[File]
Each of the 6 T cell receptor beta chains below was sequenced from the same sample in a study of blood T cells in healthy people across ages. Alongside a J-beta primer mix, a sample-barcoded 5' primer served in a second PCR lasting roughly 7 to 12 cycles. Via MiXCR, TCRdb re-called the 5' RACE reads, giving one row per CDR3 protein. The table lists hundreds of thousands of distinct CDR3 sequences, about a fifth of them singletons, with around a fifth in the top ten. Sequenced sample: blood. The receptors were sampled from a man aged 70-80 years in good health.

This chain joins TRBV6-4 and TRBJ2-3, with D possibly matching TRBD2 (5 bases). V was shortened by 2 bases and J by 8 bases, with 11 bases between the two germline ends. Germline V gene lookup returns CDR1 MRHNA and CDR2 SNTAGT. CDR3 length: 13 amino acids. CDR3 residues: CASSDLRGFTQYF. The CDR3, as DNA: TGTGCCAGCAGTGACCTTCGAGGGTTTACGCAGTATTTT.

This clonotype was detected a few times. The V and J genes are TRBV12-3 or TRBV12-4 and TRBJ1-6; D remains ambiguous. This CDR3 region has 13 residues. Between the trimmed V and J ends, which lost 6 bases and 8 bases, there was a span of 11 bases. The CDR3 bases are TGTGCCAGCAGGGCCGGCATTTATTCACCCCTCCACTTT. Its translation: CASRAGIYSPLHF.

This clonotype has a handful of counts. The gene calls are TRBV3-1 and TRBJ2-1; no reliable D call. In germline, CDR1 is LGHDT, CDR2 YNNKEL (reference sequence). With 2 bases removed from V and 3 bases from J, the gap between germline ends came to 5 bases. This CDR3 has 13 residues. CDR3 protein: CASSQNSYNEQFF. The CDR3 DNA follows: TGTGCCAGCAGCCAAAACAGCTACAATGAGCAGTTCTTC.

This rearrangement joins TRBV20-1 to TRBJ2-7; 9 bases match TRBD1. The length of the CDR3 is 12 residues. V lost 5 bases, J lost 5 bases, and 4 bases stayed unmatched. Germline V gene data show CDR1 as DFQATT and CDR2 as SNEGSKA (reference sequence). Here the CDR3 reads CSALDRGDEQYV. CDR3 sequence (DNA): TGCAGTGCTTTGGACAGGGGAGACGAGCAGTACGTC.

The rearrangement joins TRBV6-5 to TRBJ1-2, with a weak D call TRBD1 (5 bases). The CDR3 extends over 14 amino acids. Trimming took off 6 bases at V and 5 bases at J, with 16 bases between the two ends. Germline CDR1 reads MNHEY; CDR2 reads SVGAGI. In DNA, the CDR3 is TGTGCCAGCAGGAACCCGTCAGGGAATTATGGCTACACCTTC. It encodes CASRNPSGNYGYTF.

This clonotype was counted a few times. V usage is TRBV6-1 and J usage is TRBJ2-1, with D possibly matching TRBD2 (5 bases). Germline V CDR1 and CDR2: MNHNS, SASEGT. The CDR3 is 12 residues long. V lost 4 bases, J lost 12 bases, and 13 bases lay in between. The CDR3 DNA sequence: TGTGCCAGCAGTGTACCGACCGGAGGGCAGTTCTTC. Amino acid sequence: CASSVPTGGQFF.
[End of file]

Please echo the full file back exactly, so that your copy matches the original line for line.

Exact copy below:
Each of the 6 T cell receptor beta chains below was sequenced from the same sample in a study of blood T cells in healthy people across ages. Alongside a J-beta primer mix, a sample-barcoded 5' primer served in a second PCR lasting roughly 7 to 12 cycles. Via MiXCR, TCRdb re-called the 5' RACE reads, giving one row per CDR3 protein. The table lists hundreds of thousands of distinct CDR3 sequences, about a fifth of them singletons, with around a fifth in the top ten. Sequenced sample: blood. The receptors were sampled from a man aged 70-80 years in good health.

This chain joins TRBV6-4 and TRBJ2-3, with D possibly matching TRBD2 (5 bases). V was shortened by 2 bases and J by 8 bases, with 11 bases between the two germline ends. Germline V gene lookup returns CDR1 MRHNA and CDR2 SNTAGT. CDR3 length: 13 amino acids. CDR3 residues: CASSDLRGFTQYF. The CDR3, as DNA: TGTGCCAGCAGTGACCTTCGAGGGTTTACGCAGTATTTT.

This clonotype was detected a few times. The V and J genes are TRBV12-3 or TRBV12-4 and TRBJ1-6; D remains ambiguous. This CDR3 region has 13 residues. Between the trimmed V and J ends, which lost 6 bases and 8 bases, there was a span of 11 bases. The CDR3 bases are TGTGCCAGCAGGGCCGGCATTTATTCACCCCTCCACTTT. Its translation: CASRAGIYSPLHF.

This clonotype has a handful of counts. The gene calls are TRBV3-1 and TRBJ2-1; no reliable D call. In germline, CDR1 is LGHDT, CDR2 YNNKEL (reference sequence). With 2 bases removed from V and 3 bases from J, the gap between germline ends came to 5 bases. This CDR3 has 13 residues. CDR3 protein: CASSQNSYNEQFF. The CDR3 DNA follows: TGTGCCAGCAGCCAAAACAGCTACAATGAGCAGTTCTTC.

This rearrangement joins TRBV20-1 to TRBJ2-7; 9 bases match TRBD1. The length of the CDR3 is 12 residues. V lost 5 bases, J lost 5 bases, and 4 bases stayed unmatched. Germline V gene data show CDR1 as DFQATT and CDR2 as SNEGSKA (reference sequence). Here the CDR3 reads CSALDRGDEQYV. CDR3 sequence (DNA): TGCAGTGCTTTGGACAGGGGAGACGAGCAGTACGTC.

The rearrangement joins TRBV6-5 to TRBJ1-2, with a weak D call TRBD1 (5 bases). The CDR3 extends over 14 amino acids. Trimming took off 6 bases at V and 5 bases at J, with 16 bases between the two ends. Germline CDR1 reads MNHEY; CDR2 reads SVGAGI. In DNA, the CDR3 is TGTGCCAGCAGGAACCCGTCAGGGAATTATGGCTACACCTTC. It encodes CASRNPSGNYGYTF.

This clonotype was counted a few times. V usage is TRBV6-1 and J usage is TRBJ2-1, with D possibly matching TRBD2 (5 bases). Germline V CDR1 and CDR2: MNHNS, SASEGT. The CDR3 is 12 residues long. V lost 4 bases, J lost 12 bases, and 13 bases lay in between. The CDR3 DNA sequence: TGTGCCAGCAGTGTACCGACCGGAGGGCAGTTCTTC. Amino acid sequence: CASSVPTGGQFF.